Alex Boye and Lexi Walker cover Frozen “Let it Go” at the Ice Castle
Check out the video with Alex and Lexi and over 90 choir members inside the Ice Castle.
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Below are our general recommendations for visiting the Ice Castle. More specific information on each site can be found in its page, the links are in the header.
All of our Ice Castles are outdoors and each is made entirely of ice and snow, this includes the walking surfaces inside the Ice Castle. We recommend:
Wear boots and a warm coat.
Child carriers or letting children walk (see explanation below)
Bring a camera with a flash.
The image to the right gives an idea of the walking surface. We groom the walking surface with a high speed tiller that crushes and mixes snow and ice. Depending on outside temperatures, this surface can range from powder, to chunky, to a little slushy. Some places will be slippery and there will be larger chunks of ice mixed into the walking surface. We do our best to crush it as small as we can, but it is difficult to make a perfect walking surface when using only snow and ice. So please watch your step.
Because the walking surface will have chunks of ice that are varying sizes, it is difficult to push strollers through. We recommend that guests carry infants and small children. If children are able to walk, that is best.
Tickets can be purchased online or at the gate to any of the Ice Castles.
Discounted tickets for Seniors and Military must be purchased in person at the gate. Discounted tickets for groups must be purchased in advance, through our group sales team. To contact Group Sales email groupsales at icecastles.com.
After buying tickets online, here is how you will redeem your ticket at the Ice Castle:
Select the ticket you wish to buy (note that NH and UT prices vary)
To get $1 off each ticket, select the social share option to share on Facebook
Purchase the ticket online
After a ticket is purchased, an email will be sent with a QR code for each ticket
Show the QR code(s) on your phone to the Ice Castle attendant. We will scan the code at the gate.
If you purhcased your ticket through Groupon, LIving Social or through KSL, you must register your voucher to get a ticket. Instructions on how to do this can be found in your account with Groupon, Living Social, Amazon, or KSL. If you still have questions on how to register, email your question to firstname.lastname@example.org. You do not have to reserve a specific date, registration is the only thing that is required.
Built one icicle at a time
Visitors often ask how we create the ice formations that we call ice castles. We start by “growing” more than 5,000 icicles each day that we harvest and sculpt together. Newly placed icicles are then drenched in freezing water. The blend of icicle placement, changing temperatures, water volume, and wind result in an astonishing variety of ice formations. And so all of the beauty you see at the ice castle is a unique blend of an artistic eye and mother nature’s work.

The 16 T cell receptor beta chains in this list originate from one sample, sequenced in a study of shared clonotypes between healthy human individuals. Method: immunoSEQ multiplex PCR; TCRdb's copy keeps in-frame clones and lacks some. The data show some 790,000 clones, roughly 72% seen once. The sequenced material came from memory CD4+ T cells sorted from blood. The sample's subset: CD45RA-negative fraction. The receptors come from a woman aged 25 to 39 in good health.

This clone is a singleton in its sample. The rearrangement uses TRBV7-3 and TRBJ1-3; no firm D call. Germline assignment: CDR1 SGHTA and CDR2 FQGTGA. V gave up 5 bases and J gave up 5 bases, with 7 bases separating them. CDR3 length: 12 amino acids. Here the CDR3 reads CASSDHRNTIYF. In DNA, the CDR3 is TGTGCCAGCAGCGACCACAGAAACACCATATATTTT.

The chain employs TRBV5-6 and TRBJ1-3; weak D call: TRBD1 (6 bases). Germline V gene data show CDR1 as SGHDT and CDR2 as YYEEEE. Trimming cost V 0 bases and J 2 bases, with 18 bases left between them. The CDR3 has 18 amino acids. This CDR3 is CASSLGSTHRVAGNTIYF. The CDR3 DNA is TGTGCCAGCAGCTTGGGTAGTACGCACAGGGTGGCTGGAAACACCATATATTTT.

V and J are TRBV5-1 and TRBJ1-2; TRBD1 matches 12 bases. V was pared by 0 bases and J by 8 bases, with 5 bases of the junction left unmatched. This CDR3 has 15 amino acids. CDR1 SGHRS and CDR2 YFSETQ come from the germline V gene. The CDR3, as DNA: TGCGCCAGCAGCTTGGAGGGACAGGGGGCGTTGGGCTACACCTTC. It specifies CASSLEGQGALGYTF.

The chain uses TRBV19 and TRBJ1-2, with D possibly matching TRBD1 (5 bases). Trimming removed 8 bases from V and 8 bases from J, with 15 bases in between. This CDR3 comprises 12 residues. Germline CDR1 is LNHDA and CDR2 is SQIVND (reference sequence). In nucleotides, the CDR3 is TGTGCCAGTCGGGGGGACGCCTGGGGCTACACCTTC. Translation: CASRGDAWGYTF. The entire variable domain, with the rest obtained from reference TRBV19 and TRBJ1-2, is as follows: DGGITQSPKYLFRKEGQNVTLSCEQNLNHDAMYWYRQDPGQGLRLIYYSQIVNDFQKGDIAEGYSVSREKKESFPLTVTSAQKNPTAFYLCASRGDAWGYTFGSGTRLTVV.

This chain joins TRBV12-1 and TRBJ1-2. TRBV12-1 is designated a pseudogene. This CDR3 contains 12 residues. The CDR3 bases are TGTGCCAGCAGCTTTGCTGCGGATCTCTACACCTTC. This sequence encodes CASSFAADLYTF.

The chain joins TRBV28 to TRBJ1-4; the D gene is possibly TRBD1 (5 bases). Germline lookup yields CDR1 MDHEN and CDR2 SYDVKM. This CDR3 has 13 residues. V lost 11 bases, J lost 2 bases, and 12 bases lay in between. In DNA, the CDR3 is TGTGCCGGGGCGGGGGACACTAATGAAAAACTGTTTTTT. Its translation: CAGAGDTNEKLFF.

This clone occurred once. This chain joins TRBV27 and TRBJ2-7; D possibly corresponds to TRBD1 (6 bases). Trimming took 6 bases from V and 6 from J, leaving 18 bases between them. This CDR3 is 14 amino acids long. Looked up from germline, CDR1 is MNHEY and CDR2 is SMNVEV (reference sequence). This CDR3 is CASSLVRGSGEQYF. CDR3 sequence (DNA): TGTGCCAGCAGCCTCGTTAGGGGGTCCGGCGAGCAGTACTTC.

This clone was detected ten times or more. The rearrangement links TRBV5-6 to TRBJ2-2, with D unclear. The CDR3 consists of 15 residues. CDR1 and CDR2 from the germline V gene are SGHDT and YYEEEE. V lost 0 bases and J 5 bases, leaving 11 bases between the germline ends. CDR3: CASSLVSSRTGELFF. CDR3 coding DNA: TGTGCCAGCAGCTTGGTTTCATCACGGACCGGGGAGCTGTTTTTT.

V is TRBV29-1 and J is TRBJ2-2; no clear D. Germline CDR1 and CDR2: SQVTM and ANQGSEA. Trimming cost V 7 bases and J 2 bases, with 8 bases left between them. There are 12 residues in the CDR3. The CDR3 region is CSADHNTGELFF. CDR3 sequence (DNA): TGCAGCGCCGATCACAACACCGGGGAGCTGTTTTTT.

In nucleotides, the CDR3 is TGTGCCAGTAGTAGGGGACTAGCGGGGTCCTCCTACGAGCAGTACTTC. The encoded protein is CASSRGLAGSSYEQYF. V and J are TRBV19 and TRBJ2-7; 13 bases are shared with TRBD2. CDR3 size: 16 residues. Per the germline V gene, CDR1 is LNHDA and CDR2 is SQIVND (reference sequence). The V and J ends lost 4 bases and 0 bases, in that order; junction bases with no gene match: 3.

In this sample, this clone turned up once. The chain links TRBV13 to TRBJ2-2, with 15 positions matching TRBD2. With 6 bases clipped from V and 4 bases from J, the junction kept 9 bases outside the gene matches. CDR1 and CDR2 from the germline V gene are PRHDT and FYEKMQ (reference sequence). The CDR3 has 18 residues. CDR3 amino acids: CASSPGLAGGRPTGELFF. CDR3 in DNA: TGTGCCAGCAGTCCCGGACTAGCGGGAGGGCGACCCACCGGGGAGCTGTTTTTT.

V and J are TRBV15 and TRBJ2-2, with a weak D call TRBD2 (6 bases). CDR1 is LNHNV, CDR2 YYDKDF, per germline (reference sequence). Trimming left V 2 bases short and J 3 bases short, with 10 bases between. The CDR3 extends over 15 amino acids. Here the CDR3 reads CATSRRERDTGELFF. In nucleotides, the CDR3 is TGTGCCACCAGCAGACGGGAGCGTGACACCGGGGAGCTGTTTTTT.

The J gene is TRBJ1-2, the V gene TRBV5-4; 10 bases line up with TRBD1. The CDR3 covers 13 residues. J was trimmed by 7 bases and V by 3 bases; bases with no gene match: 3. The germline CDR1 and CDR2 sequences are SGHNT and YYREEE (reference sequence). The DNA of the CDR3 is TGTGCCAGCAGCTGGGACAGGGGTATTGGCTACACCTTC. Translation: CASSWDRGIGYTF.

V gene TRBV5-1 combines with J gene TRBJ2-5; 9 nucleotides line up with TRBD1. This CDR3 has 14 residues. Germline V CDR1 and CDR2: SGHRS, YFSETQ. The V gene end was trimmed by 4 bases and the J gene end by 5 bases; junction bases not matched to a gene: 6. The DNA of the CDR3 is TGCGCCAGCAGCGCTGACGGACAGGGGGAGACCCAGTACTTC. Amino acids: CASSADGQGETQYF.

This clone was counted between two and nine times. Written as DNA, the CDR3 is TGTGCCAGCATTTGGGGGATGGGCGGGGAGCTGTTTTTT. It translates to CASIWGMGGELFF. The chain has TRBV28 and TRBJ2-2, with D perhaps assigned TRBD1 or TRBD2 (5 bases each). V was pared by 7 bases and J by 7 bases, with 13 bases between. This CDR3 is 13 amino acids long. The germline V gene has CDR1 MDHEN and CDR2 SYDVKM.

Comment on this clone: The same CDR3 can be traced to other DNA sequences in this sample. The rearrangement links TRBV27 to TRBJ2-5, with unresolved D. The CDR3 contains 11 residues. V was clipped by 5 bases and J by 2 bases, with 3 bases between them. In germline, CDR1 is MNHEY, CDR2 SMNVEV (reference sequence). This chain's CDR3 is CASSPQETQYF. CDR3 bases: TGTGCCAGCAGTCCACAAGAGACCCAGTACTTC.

We repeat this process once or twice a day, depending on temperatures. and after about a few weeks of growth we can create very large towers, tunnels, archways, caves, caverns, and safe pathways for pedestrian exploration. Continued development of the structures throughout the winter results in an evolving ice masterpiece.
It all started in Brent’s backyard.
In order to understand the ice castle, there are a couple things you need to know about Brent, the creator of the Ice Castle. You need to know that Brent is an artistic genius and an amazing, dedicated dad. The combination of these delightful traits mixed with moving his family from California to Utah combined with a dash of stir-crazy cabin fever were the ingredients that made up the the beginnings of the ice castles.
When Brent moved his young family from California to Utah they wanted to do something exciting in the new found cold weather. So of course, like any dedicated father, Brent went to work on an ice rink in the back yard….but not just any old ice rink. This first-time ice rink came complete with a 20′ slide, an ice cave, and a castle like tower reaching 20′ into Utah’s rocky mountain sky. His children affectionately called it the “Ice Castle.”
Although the first ice castle was a winter hit–it was springtime disaster waiting to happen. You see, Brent built the frame of the slide, tower and cave out of wood and made the ice by sprinkling the wood scaffolding with water. After cleaning up the splintered remains of that first winter, he spent the summer thinking that there had to be a way to create Ice Castles by just using ice. By the time cooler temperatures again arrived he was outside working through a method, that he later patented, to create ice towers, tunnels, and archways by using icicles as the base scaffolding on which to spray water. ”Ice just works a lot better,” he is fond of saying.
Amazing things happen here…Lindsey Sterling
What started out as quick brainstorming session about getting some video at the Ice Castle turned into one of Youtube’s most popular videos of 2012.
If you are not familiar with Lindsey Stirling’s “Crystalize” as filmed and produced by Devin Graham (aka devinsupertramp and lindseystomp) you NEED to watch this video. And if you’ve already seen the amazing cinematography and heard Lindsey’s violyn do dubstep, it’s always worth another go!